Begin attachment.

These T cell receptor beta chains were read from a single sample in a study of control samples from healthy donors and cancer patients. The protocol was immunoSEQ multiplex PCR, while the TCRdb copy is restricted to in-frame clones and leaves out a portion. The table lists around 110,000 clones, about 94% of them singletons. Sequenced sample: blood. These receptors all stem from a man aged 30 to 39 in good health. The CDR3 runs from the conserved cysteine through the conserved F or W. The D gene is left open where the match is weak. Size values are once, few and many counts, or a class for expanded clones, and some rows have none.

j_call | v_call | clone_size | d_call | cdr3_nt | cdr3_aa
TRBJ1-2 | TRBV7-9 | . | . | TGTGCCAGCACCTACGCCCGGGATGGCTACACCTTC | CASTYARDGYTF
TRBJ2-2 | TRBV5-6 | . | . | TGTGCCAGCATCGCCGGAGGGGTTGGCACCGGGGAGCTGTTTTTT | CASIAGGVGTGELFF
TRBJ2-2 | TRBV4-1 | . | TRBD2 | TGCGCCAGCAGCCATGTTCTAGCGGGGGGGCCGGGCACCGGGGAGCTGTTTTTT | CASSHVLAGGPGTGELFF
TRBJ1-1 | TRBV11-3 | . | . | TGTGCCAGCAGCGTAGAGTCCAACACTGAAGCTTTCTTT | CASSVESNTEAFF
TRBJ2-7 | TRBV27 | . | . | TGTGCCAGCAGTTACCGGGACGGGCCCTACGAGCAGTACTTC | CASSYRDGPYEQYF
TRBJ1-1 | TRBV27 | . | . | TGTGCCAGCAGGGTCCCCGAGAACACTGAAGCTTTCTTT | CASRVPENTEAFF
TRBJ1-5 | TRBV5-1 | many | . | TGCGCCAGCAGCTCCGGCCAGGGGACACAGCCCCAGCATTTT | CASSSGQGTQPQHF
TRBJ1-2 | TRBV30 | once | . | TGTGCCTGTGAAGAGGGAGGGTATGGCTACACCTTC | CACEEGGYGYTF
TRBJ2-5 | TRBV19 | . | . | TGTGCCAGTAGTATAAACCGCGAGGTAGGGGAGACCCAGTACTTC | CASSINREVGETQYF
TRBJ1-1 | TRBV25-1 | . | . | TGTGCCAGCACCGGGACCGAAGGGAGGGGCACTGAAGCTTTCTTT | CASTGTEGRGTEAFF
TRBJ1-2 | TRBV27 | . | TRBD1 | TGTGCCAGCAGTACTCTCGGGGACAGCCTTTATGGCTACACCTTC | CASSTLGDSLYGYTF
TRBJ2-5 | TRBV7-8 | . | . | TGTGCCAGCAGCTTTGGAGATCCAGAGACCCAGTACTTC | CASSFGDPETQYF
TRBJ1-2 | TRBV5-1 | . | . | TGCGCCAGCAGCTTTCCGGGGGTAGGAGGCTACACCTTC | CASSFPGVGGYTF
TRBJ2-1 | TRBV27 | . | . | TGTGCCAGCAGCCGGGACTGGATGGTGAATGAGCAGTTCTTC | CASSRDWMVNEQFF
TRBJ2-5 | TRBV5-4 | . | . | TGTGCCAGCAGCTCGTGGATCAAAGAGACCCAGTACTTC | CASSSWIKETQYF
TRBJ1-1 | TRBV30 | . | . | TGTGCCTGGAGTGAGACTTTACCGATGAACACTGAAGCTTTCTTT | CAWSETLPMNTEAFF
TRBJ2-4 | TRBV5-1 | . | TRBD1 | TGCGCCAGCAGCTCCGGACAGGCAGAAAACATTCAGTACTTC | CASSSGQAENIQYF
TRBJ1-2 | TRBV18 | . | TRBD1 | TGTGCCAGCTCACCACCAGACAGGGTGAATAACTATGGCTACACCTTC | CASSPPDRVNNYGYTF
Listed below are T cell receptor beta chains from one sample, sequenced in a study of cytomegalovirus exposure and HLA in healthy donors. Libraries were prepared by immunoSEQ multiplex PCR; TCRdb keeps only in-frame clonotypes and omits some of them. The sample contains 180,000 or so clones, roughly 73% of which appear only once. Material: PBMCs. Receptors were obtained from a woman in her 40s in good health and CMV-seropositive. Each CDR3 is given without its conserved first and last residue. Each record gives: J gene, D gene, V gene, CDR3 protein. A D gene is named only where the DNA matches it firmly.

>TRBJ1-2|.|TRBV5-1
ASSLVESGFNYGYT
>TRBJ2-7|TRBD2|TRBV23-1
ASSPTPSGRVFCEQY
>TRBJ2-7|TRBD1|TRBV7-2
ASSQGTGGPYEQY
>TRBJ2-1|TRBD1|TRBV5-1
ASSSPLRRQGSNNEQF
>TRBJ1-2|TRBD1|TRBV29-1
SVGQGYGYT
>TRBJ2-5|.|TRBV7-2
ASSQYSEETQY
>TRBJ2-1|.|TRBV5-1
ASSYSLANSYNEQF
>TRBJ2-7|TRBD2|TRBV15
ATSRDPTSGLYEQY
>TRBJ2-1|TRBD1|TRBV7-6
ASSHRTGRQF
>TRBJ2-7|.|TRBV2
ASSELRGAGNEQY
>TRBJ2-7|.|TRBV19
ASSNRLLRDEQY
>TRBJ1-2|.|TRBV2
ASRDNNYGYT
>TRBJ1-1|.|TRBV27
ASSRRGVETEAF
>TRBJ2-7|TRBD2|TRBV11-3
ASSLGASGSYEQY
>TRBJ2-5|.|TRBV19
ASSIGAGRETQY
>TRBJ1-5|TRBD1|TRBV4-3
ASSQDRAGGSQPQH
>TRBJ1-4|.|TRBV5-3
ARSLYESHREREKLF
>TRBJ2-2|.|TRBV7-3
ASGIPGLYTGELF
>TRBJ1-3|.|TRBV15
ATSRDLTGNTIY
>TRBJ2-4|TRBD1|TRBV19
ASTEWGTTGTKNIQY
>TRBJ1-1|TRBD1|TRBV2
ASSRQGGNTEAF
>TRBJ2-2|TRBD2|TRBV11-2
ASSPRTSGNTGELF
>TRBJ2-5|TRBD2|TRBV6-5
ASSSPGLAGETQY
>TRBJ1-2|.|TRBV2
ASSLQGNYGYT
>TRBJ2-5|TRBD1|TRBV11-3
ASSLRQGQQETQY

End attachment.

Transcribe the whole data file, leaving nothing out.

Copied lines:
These T cell receptor beta chains were read from a single sample in a study of control samples from healthy donors and cancer patients. The protocol was immunoSEQ multiplex PCR, while the TCRdb copy is restricted to in-frame clones and leaves out a portion. The table lists around 110,000 clones, about 94% of them singletons. Sequenced sample: blood. These receptors all stem from a man aged 30 to 39 in good health. The CDR3 runs from the conserved cysteine through the conserved F or W. The D gene is left open where the match is weak. Size values are once, few and many counts, or a class for expanded clones, and some rows have none.

j_call | v_call | clone_size | d_call | cdr3_nt | cdr3_aa
TRBJ1-2 | TRBV7-9 | . | . | TGTGCCAGCACCTACGCCCGGGATGGCTACACCTTC | CASTYARDGYTF
TRBJ2-2 | TRBV5-6 | . | . | TGTGCCAGCATCGCCGGAGGGGTTGGCACCGGGGAGCTGTTTTTT | CASIAGGVGTGELFF
TRBJ2-2 | TRBV4-1 | . | TRBD2 | TGCGCCAGCAGCCATGTTCTAGCGGGGGGGCCGGGCACCGGGGAGCTGTTTTTT | CASSHVLAGGPGTGELFF
TRBJ1-1 | TRBV11-3 | . | . | TGTGCCAGCAGCGTAGAGTCCAACACTGAAGCTTTCTTT | CASSVESNTEAFF
TRBJ2-7 | TRBV27 | . | . | TGTGCCAGCAGTTACCGGGACGGGCCCTACGAGCAGTACTTC | CASSYRDGPYEQYF
TRBJ1-1 | TRBV27 | . | . | TGTGCCAGCAGGGTCCCCGAGAACACTGAAGCTTTCTTT | CASRVPENTEAFF
TRBJ1-5 | TRBV5-1 | many | . | TGCGCCAGCAGCTCCGGCCAGGGGACACAGCCCCAGCATTTT | CASSSGQGTQPQHF
TRBJ1-2 | TRBV30 | once | . | TGTGCCTGTGAAGAGGGAGGGTATGGCTACACCTTC | CACEEGGYGYTF
TRBJ2-5 | TRBV19 | . | . | TGTGCCAGTAGTATAAACCGCGAGGTAGGGGAGACCCAGTACTTC | CASSINREVGETQYF
TRBJ1-1 | TRBV25-1 | . | . | TGTGCCAGCACCGGGACCGAAGGGAGGGGCACTGAAGCTTTCTTT | CASTGTEGRGTEAFF
TRBJ1-2 | TRBV27 | . | TRBD1 | TGTGCCAGCAGTACTCTCGGGGACAGCCTTTATGGCTACACCTTC | CASSTLGDSLYGYTF
TRBJ2-5 | TRBV7-8 | . | . | TGTGCCAGCAGCTTTGGAGATCCAGAGACCCAGTACTTC | CASSFGDPETQYF
TRBJ1-2 | TRBV5-1 | . | . | TGCGCCAGCAGCTTTCCGGGGGTAGGAGGCTACACCTTC | CASSFPGVGGYTF
TRBJ2-1 | TRBV27 | . | . | TGTGCCAGCAGCCGGGACTGGATGGTGAATGAGCAGTTCTTC | CASSRDWMVNEQFF
TRBJ2-5 | TRBV5-4 | . | . | TGTGCCAGCAGCTCGTGGATCAAAGAGACCCAGTACTTC | CASSSWIKETQYF
TRBJ1-1 | TRBV30 | . | . | TGTGCCTGGAGTGAGACTTTACCGATGAACACTGAAGCTTTCTTT | CAWSETLPMNTEAFF
TRBJ2-4 | TRBV5-1 | . | TRBD1 | TGCGCCAGCAGCTCCGGACAGGCAGAAAACATTCAGTACTTC | CASSSGQAENIQYF
TRBJ1-2 | TRBV18 | . | TRBD1 | TGTGCCAGCTCACCACCAGACAGGGTGAATAACTATGGCTACACCTTC | CASSPPDRVNNYGYTF
Listed below are T cell receptor beta chains from one sample, sequenced in a study of cytomegalovirus exposure and HLA in healthy donors. Libraries were prepared by immunoSEQ multiplex PCR; TCRdb keeps only in-frame clonotypes and omits some of them. The sample contains 180,000 or so clones, roughly 73% of which appear only once. Material: PBMCs. Receptors were obtained from a woman in her 40s in good health and CMV-seropositive. Each CDR3 is given without its conserved first and last residue. Each record gives: J gene, D gene, V gene, CDR3 protein. A D gene is named only where the DNA matches it firmly.

>TRBJ1-2|.|TRBV5-1
ASSLVESGFNYGYT
>TRBJ2-7|TRBD2|TRBV23-1
ASSPTPSGRVFCEQY
>TRBJ2-7|TRBD1|TRBV7-2
ASSQGTGGPYEQY
>TRBJ2-1|TRBD1|TRBV5-1
ASSSPLRRQGSNNEQF
>TRBJ1-2|TRBD1|TRBV29-1
SVGQGYGYT
>TRBJ2-5|.|TRBV7-2
ASSQYSEETQY
>TRBJ2-1|.|TRBV5-1
ASSYSLANSYNEQF
>TRBJ2-7|TRBD2|TRBV15
ATSRDPTSGLYEQY
>TRBJ2-1|TRBD1|TRBV7-6
ASSHRTGRQF
>TRBJ2-7|.|TRBV2
ASSELRGAGNEQY
>TRBJ2-7|.|TRBV19
ASSNRLLRDEQY
>TRBJ1-2|.|TRBV2
ASRDNNYGYT
>TRBJ1-1|.|TRBV27
ASSRRGVETEAF
>TRBJ2-7|TRBD2|TRBV11-3
ASSLGASGSYEQY
>TRBJ2-5|.|TRBV19
ASSIGAGRETQY
>TRBJ1-5|TRBD1|TRBV4-3
ASSQDRAGGSQPQH
>TRBJ1-4|.|TRBV5-3
ARSLYESHREREKLF
>TRBJ2-2|.|TRBV7-3
ASGIPGLYTGELF
>TRBJ1-3|.|TRBV15
ATSRDLTGNTIY
>TRBJ2-4|TRBD1|TRBV19
ASTEWGTTGTKNIQY
>TRBJ1-1|TRBD1|TRBV2
ASSRQGGNTEAF
>TRBJ2-2|TRBD2|TRBV11-2
ASSPRTSGNTGELF
>TRBJ2-5|TRBD2|TRBV6-5
ASSSPGLAGETQY
>TRBJ1-2|.|TRBV2
ASSLQGNYGYT
>TRBJ2-5|TRBD1|TRBV11-3
ASSLRQGQQETQY